Back in December, a collection of 40 mice (as in rodents, not computer peripherals) was delivered to the International Space Station aboard a SpaceX rocket for a one-month stay. While some of these mice were regular mice, others had been genetically enhanced for extra muscle growth, making them so-called “mighty mice.” The aim of their insertion into the ISS was to aid scientists in better understanding the effects of microgravity on muscle and bone degradation.
Approximately nine months after their trip to the ISS, and eight after their return to Earth, the researchers have now published details of how well the mice retained their muscle mass in microgravity. The answer? Pretty darn well. While the untreated mice lost up 18% of their muscle and bone mass in space, the mighty mice stayed comparable to the mighty mice left on Earth to act as controls at NASA’s Kennedy Space Center.
Even more impressively, a group of regular mice that received mighty mouse treatment on the ISS came back to Earth with much bigger muscles than they left with. The treatment works by blocking proteins, which ordinarily limit muscle mass. This is done via injection.
Ultimately, the goal isn’t to make ultra-muscular space mice, of course. (As much as fans of ‘90s cartoon Biker Mice From Mars might wish otherwise!) Instead, it’s to develop potential therapies that could be used to help human astronauts during prolonged space travel. But it might also turn out to have more Earthbound applications, too.
In an abstract, the researchers — led by Se-Jin Lee of the Jackson Laboratory in Connecticut — write that: “We show that targeting this signaling pathway has significant beneficial effects in protecting against both muscle and bone loss in microgravity, suggesting that this strategy may be effective in preventing or treating muscle and bone loss not only in astronauts on prolonged missions, but also in people with disuse atrophy on Earth, such as in older adults or in individuals who are bedridden or wheelchair-bound from illness.”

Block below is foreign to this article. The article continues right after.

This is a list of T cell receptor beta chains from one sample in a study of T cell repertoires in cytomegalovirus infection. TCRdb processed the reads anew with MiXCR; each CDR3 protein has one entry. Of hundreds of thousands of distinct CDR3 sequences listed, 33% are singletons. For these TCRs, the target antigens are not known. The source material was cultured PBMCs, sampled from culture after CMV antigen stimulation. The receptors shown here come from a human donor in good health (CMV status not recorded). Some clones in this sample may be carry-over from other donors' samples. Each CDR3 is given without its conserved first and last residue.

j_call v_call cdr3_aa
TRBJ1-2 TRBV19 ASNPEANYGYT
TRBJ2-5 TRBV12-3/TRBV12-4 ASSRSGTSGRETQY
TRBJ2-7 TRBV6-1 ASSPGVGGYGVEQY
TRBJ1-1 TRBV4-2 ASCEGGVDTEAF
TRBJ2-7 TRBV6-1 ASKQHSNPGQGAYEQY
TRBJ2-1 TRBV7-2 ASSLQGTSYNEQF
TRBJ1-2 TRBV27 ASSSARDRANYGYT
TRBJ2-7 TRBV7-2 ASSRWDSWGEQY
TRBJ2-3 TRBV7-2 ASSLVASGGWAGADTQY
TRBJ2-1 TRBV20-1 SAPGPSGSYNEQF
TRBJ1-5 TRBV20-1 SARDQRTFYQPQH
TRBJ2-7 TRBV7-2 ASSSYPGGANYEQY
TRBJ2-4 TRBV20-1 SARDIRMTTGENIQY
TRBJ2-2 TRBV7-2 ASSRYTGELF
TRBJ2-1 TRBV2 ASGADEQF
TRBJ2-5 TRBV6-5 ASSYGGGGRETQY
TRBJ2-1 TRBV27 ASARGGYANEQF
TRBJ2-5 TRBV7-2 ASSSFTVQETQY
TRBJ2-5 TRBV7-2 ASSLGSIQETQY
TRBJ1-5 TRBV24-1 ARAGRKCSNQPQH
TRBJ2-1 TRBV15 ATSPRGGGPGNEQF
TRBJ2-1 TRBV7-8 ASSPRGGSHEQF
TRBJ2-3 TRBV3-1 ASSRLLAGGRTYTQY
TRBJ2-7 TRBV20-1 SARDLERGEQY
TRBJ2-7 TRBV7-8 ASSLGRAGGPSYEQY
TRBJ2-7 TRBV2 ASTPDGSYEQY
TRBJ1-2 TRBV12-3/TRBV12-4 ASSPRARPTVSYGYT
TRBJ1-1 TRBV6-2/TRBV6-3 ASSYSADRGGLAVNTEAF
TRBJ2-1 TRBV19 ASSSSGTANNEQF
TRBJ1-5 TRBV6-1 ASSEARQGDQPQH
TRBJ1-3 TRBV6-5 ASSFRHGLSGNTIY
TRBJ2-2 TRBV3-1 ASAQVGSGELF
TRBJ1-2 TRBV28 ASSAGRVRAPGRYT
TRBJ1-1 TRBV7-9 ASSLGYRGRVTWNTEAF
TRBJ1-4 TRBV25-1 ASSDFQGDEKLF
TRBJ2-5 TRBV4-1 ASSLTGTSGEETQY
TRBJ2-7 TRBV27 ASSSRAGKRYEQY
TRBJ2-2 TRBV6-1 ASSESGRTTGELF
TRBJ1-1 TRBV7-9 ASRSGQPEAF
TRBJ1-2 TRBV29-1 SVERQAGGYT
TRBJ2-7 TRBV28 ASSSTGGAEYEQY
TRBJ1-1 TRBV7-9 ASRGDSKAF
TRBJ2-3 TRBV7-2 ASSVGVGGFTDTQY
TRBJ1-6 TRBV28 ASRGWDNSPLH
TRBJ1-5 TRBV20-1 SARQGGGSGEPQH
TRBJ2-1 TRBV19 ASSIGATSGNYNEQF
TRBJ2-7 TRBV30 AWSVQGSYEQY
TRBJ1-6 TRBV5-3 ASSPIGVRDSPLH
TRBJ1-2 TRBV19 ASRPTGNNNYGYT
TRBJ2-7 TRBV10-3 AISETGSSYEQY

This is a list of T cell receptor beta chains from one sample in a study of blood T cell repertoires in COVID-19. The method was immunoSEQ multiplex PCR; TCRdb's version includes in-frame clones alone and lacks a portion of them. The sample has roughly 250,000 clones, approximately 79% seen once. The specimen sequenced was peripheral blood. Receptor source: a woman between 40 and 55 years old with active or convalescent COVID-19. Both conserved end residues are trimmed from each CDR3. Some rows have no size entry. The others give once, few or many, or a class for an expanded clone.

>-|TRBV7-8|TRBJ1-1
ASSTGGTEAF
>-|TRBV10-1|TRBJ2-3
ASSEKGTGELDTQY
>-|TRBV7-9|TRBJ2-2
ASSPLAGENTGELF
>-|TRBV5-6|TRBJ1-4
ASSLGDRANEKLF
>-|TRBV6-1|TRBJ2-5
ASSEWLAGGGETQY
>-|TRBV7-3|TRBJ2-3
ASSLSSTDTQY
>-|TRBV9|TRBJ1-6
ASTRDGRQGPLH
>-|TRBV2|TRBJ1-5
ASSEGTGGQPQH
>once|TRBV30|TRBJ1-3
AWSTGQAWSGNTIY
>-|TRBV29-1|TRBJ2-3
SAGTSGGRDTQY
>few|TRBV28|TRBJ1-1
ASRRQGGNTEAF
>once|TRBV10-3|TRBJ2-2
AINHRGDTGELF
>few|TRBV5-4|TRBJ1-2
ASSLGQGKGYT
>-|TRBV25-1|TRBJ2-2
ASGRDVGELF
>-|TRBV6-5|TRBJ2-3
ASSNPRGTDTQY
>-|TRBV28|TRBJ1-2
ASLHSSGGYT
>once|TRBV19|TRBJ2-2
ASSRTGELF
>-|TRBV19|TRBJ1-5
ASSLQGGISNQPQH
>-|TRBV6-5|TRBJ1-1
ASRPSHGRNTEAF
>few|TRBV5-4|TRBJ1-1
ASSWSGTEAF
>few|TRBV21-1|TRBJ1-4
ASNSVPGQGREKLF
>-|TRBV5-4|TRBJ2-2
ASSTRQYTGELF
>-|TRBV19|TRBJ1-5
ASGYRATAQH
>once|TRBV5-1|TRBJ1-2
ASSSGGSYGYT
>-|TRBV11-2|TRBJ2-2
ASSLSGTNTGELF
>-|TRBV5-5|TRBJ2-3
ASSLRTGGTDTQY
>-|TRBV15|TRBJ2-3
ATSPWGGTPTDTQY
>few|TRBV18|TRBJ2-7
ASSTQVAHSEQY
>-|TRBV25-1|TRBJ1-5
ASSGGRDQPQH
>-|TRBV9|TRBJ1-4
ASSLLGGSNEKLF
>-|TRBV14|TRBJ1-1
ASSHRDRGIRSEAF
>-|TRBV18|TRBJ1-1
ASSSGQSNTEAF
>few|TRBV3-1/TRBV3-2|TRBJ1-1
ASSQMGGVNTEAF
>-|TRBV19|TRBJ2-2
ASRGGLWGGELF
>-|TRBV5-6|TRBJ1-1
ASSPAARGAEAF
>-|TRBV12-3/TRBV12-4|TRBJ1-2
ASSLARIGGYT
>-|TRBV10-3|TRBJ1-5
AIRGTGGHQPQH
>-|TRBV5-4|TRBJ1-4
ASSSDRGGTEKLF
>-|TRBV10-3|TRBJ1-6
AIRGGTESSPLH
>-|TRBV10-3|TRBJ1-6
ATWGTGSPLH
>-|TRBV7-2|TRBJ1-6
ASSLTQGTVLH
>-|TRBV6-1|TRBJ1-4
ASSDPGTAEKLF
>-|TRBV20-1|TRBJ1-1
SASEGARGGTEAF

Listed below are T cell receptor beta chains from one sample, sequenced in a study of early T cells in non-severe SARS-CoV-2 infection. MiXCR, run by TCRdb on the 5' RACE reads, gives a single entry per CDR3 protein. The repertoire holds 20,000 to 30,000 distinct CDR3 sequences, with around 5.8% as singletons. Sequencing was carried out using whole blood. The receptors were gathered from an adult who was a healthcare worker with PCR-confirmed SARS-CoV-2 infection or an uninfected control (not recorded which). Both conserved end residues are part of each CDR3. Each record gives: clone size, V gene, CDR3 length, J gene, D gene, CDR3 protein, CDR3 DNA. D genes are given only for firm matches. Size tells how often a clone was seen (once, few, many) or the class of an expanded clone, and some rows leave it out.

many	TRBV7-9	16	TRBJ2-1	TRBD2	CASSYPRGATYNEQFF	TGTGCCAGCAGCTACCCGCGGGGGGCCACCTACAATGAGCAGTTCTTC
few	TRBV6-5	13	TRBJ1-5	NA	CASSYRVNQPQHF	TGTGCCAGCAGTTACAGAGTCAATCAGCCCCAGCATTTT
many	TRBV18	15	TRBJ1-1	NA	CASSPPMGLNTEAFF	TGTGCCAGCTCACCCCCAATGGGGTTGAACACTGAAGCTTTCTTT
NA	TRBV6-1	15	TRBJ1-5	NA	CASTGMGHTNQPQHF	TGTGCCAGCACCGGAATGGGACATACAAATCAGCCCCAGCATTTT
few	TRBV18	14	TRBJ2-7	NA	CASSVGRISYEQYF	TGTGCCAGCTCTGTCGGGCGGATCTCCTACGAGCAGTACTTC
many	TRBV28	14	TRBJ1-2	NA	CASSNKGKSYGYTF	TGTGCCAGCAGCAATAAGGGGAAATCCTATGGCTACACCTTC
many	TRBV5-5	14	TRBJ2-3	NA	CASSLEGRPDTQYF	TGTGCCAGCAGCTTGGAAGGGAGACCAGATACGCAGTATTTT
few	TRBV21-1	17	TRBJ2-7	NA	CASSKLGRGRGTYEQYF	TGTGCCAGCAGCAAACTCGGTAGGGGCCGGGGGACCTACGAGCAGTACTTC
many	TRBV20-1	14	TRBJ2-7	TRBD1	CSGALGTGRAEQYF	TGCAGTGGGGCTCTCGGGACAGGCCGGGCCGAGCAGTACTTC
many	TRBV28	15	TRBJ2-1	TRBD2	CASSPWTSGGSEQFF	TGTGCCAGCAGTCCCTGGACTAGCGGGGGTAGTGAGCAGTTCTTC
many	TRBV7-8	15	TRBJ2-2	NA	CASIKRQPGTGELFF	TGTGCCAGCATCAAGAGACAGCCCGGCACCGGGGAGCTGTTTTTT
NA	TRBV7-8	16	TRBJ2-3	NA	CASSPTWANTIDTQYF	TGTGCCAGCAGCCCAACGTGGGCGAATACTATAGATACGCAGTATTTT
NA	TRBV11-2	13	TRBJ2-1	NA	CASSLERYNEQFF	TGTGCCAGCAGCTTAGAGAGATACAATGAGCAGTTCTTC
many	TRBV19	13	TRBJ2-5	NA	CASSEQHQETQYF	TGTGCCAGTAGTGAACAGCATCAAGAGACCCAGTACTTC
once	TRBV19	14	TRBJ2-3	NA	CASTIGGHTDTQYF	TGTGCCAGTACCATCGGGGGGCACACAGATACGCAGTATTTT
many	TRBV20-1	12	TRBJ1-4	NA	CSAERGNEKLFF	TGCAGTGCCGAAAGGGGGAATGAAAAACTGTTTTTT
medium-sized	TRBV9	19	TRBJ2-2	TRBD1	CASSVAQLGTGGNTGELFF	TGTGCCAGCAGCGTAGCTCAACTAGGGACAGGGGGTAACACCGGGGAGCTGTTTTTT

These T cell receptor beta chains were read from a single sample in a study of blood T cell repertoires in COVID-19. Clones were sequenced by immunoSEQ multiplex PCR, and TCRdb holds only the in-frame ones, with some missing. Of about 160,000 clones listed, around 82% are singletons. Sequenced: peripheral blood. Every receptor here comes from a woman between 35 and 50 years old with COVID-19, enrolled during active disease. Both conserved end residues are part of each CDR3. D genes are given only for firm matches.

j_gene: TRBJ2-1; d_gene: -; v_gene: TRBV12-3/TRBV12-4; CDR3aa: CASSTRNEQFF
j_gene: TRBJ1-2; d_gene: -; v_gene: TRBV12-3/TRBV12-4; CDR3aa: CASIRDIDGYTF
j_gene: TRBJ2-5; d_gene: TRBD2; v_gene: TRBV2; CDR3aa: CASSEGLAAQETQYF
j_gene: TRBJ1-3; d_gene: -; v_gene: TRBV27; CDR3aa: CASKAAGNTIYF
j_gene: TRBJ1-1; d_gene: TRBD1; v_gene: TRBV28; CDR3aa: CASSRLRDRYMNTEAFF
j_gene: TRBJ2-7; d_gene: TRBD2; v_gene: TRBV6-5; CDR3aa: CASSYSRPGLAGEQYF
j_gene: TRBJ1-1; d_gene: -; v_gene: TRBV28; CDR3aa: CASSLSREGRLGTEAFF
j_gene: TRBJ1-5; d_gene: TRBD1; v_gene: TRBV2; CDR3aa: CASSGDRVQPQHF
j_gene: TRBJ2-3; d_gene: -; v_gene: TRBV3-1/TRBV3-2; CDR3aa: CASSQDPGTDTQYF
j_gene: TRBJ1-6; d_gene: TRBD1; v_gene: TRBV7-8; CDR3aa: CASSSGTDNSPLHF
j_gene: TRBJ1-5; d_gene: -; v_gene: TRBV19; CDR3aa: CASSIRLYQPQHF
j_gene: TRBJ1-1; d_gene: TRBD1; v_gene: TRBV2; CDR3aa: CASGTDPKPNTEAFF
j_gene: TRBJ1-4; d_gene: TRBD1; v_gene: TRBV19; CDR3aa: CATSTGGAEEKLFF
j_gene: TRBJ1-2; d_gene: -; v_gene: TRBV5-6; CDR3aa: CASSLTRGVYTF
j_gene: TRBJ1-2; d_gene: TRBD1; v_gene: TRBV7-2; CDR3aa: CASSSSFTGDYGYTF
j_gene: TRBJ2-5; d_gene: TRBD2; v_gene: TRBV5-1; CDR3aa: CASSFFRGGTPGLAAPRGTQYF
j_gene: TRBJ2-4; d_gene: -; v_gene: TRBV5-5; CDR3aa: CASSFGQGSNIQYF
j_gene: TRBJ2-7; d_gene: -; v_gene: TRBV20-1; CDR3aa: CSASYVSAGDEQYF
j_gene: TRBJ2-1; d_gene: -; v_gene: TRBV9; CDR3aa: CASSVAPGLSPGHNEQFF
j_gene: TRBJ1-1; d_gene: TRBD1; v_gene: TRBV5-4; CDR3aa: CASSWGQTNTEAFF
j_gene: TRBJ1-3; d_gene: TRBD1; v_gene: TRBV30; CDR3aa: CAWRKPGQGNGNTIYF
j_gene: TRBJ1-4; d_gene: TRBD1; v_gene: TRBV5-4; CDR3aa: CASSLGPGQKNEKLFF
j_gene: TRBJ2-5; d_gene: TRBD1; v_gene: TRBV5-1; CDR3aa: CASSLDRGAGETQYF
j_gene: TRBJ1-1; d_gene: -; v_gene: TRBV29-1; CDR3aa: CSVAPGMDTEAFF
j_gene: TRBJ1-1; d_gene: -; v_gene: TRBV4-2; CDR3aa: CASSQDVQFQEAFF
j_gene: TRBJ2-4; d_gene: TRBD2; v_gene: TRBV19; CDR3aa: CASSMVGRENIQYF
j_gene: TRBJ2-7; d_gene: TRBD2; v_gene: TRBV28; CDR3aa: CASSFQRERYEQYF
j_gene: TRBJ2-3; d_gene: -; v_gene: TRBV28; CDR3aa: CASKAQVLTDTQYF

However, the researchers note that it could be some time before human trials are carried out. “We’re years away. But that’s how everything is when you go from mouse to human studies,” co-author Emily Germain-Lee of Connecticut Children’s Medical Center told The Associated Press.
A paper describing the work was recently published in the journal Proceedings of the National Academy of Sciences.
- Astronaut Serena Auñón-Chancellor talks about tech on the ISS
- How to watch the upgraded SpaceX Dragon capsule depart space station
- SpaceX’s new Cargo Dragon splashdown will deliver science cargo faster than ever
- Why are we going to the moon again? NASA astronaut Kjell Lindgren explains
- 2020 was full of giant leaps for mankind’s return to crewed space missions